Out of Character

There's a famous story about the film Marathon Man. Due to film a scene where his character was strung out, Dustin Hoffman apparently stayed up all night to achieve the desired look. Seeing him in a state of some disrepair, his co-star Sir Laurence Olivier asked after Hoffman's welfare. Explaining the "method", Larry responded, 'Dear boy, have you tried acting? It's much easier.'

I tell this story because I've neen struggling with one of my characters, Alex. In The Sad Club, Alex is an upcoming movie star who is known under the identity James Lorenzo. The real Alex is a nervous, pessimistic man, while James Lorenzo is a surly, closed (and somewhat attractive for it) type. Because my own personality only contains traces of Alex or what I think he may feel, he’s been quite a challenge to get to the bottom of. To me, the idea of being at the start of a spectacular career seems amazing, yet in the story, it’s necessary for Alex to both hate it and desire it at the same time.

I’ve found that it’s been useful to use what I’ve learned about famous people I admire to inform the duality in Alex. A great many artists have been torn between their desire to be loved and their desire for independence. Kurt Cobain, for example, meticulously planned album covers, names for his early bands, and complained to his record company that MTV wouldn’t play his videos enough. At the same time, he’s seen as a totem for the outsiders, railing against the corporate monsters who wanted to compromise his art.

I realise that makes Cobain sound like a complete wanker, but he quite clearly wasn’t. He was human, and contained the inherent contradictions and overwhelming desires that make us human beings. It’s important to me that my characters are as realistic as possible, but it doesn’t make writing them a doddle to just ape what I’ve learned of real people. They differ because I’m telling a story, so that realism has to be mixed in the correct proportion with the fictional element.

My bully character, Paul, is also difficult. In certain respects he’s the lead character in The Sad Club, because not only is he the conductor of my other character’s feelings, but he also has an arc of change that needs to be completed by the closing chapters. When I first came up with the idea for my novel, I thought Paul would be easy, because bullies are bullies and I still believe in the concept of karmic justice. But Paul is no MacGuffin (the word Alfred  Hitchcock used to describe the item that moves the plot forward). He interacts with my protagonist, Elliott, and my antagonist, Lol. He learns and his character changes. Everybody hates bullies, so it’s my job to get you to understand him. If I can’t, I won’t have done my job properly.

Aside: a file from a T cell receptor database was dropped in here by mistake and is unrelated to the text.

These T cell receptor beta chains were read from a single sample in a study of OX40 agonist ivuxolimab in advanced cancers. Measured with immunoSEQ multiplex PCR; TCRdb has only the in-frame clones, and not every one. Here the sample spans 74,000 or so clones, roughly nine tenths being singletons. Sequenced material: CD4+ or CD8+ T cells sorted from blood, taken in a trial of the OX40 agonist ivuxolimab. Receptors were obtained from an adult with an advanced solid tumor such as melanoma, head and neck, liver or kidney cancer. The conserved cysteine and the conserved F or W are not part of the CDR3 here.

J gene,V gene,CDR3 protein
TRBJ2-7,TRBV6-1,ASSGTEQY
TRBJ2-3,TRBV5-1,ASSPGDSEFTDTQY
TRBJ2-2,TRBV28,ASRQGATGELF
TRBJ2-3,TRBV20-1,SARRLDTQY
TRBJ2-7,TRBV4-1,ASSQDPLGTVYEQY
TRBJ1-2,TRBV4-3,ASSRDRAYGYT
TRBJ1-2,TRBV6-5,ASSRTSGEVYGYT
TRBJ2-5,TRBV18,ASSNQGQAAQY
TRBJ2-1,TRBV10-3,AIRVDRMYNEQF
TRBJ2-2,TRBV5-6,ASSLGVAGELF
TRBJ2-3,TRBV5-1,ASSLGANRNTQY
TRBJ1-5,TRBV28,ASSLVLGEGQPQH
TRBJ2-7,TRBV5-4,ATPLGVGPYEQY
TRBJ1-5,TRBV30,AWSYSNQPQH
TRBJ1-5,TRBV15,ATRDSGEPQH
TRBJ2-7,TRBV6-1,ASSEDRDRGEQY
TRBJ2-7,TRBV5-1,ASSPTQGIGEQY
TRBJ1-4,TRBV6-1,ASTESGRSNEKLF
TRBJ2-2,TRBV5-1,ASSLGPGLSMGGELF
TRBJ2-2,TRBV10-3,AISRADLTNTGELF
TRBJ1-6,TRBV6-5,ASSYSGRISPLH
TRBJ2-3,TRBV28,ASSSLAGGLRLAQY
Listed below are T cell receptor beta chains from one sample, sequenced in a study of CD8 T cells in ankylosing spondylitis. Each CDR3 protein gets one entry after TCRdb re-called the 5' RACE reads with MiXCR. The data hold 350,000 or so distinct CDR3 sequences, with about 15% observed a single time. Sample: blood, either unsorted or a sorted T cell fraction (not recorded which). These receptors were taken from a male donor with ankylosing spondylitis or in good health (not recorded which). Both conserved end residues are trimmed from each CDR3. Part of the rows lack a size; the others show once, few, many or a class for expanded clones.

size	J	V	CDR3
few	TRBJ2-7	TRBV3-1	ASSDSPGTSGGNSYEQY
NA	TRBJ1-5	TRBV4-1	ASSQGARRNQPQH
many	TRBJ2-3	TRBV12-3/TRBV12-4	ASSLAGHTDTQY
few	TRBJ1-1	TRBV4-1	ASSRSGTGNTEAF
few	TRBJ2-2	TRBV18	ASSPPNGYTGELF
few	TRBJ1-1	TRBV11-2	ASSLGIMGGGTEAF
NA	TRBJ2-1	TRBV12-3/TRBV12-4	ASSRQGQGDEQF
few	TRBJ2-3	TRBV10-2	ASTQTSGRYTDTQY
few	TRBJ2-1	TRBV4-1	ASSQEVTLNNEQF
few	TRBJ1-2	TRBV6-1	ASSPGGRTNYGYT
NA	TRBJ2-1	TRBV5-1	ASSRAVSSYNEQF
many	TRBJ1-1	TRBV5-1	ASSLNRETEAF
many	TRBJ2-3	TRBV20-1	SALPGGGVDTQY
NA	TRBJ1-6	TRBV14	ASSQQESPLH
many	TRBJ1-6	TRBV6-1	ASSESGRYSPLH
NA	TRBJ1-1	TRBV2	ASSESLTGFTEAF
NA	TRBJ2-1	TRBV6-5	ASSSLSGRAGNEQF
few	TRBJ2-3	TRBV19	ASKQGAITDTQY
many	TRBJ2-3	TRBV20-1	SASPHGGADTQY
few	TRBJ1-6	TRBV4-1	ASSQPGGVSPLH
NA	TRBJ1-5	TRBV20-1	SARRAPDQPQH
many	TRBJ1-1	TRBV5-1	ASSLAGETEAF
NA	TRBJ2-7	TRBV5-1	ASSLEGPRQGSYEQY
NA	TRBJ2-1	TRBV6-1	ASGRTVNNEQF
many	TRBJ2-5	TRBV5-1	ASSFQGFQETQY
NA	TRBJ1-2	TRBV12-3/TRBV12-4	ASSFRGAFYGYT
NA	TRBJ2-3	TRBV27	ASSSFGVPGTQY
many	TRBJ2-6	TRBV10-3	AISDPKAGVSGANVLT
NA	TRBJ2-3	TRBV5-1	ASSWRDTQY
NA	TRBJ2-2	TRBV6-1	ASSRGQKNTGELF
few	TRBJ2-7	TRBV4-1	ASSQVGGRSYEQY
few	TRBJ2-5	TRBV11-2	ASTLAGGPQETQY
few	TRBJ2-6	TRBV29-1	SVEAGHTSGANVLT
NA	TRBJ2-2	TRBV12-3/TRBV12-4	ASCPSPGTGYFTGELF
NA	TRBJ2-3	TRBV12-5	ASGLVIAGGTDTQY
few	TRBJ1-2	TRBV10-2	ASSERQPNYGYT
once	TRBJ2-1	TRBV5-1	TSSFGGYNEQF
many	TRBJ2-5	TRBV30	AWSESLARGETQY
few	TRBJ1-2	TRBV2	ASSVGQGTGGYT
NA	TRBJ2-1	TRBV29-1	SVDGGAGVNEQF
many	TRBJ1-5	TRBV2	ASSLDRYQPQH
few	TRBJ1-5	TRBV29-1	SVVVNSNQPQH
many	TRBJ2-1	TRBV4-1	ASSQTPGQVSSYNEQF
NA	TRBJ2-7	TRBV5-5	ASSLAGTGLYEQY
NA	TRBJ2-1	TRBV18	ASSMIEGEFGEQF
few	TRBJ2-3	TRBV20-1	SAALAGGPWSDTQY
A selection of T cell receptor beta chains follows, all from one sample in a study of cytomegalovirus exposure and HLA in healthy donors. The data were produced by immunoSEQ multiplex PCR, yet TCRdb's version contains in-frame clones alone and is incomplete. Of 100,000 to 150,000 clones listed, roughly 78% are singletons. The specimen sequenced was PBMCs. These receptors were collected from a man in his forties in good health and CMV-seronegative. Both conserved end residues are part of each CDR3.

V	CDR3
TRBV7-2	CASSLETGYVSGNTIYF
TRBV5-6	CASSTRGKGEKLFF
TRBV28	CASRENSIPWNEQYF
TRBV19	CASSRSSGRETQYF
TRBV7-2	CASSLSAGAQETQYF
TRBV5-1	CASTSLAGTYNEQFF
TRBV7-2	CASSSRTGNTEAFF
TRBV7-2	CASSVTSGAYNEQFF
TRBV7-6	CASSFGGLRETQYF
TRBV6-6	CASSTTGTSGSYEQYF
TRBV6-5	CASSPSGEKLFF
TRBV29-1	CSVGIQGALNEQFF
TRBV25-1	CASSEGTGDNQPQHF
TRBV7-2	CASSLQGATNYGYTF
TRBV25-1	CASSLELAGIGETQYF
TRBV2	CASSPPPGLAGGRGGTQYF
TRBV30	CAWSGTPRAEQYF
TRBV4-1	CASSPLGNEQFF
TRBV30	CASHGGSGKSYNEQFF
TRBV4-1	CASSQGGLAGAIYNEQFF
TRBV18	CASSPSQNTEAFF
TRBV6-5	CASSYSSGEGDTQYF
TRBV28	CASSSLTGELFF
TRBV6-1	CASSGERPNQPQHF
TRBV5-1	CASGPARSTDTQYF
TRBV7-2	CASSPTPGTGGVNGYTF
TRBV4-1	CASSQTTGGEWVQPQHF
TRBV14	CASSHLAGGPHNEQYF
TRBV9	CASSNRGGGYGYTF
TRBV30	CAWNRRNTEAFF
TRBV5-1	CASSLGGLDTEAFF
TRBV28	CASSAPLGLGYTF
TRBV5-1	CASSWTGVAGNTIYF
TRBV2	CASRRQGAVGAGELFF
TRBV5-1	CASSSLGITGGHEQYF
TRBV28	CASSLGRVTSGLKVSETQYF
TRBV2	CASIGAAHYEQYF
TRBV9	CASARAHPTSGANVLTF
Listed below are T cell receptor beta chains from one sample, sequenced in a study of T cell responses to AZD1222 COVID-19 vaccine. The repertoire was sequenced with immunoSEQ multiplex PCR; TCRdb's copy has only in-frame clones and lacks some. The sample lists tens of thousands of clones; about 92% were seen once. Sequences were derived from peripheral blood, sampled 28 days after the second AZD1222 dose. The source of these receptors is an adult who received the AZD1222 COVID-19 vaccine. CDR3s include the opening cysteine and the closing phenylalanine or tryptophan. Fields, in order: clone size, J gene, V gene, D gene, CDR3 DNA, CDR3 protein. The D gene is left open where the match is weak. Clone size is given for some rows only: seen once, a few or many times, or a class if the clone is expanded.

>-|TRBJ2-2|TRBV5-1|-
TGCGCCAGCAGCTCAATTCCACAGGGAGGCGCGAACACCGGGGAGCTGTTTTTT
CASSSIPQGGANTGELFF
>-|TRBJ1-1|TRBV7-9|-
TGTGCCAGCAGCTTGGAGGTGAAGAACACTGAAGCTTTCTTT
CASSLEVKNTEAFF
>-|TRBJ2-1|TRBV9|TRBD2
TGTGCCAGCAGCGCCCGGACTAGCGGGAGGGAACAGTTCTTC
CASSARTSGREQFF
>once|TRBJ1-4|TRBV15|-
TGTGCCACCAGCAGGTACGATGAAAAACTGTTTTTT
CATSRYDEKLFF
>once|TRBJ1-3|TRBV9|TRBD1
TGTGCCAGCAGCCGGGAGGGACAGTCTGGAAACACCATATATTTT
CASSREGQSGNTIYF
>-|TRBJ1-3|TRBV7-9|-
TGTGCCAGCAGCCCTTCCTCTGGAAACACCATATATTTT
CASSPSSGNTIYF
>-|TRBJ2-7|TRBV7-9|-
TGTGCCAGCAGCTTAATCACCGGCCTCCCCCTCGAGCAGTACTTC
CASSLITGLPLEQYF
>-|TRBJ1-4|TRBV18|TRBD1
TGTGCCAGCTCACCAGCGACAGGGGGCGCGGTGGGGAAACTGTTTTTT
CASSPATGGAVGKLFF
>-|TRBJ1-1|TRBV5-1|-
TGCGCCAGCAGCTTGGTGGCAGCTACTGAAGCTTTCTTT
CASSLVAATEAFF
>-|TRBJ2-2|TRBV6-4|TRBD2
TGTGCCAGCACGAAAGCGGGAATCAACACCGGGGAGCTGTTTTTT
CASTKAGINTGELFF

Lol Blackstone, on the other hand, is a doddle to write. He’s real, but he’s everything I’m not: flash, double-dealing, always out for number one. It’s great to come to a Lol bit because he’s so dislikeable, and I don’t really want you to. There are some elements in there which may muddy the waters, but what we’re left with is three people (Alex, Sam and Paul) trapped between good (Elliott) and evil (Lol). But which is which – the man who wants to redeem a bully, or the one who wants to punish him? Is it unfair to make one a cartoon while one is flesh and blood?


Dustin couldn't hide his dismay as Laurence pulled out a second row of slides of his holiday in the Peak District.

I’d like to know how many writers have a famous person in mind when they create a character. Myself, I start with the bare bones of what will help drive the narrative – in this case, I wanted four successful people and a bully. But then over time, I imagined build and face based loosely on celebrities I could imagine in the role. If they’d played a similar character, that helped. Imagine sculpting five people: you see a huge block of marble that couldn’t possibly be a statue, and then you start chipping large lumps out of it. You chisel, and chip, and out comes a head shape, or the crook of an arm. At this stage, coming to the end of my first draft, I have some very finely sanded bits of all of them, but none of them are for public display yet.

I’d recommend not being very tied to what your character looks like. The chances are that you’re the only person who can see who you want to play them in the film. If they have something that makes them distinctive, great, but don’t get hung up on sticking rigidly to their looks or personality straight away. Just like people, you have to really get to know a character before you can describe them fully. And how much do you ever really know somebody? As much as they tell or show you, I suppose. What’s the point in dressing your protagonist in a silver jumpsuit if by the end of the book you’ve realised they’re an introvert?

At the moment, I could give you some very specific details about Alex, but only a broad guess at how he’s going to finish up. He’s currently following my stage directions, but when he starts to walk and talk exactly how he wants to, your guess is as good as mine. But again, this is first draft country, where a man can have green hair, a second head and speak like Porky Pig if he wants to. He sounds interesting, but whether you want to spend three hundred pages and your entire summer holiday with him is another matter.​

I told the Olivier story because I wanted to show you that however you approach characterisation, it's valid, but just as a movie star gets take after take, a writer has as many drafts as it takes to get it right. Sometimes you feel like if you stay up all night, like Hoffman, you'll get it spot on. But I'm with Larry here: relax, don't worry about the fluffed lines, because we all make sense in the edit.

Comments

  1. Well said Chris. Wish you all the best with the novel and very much look forward to the finished piece!

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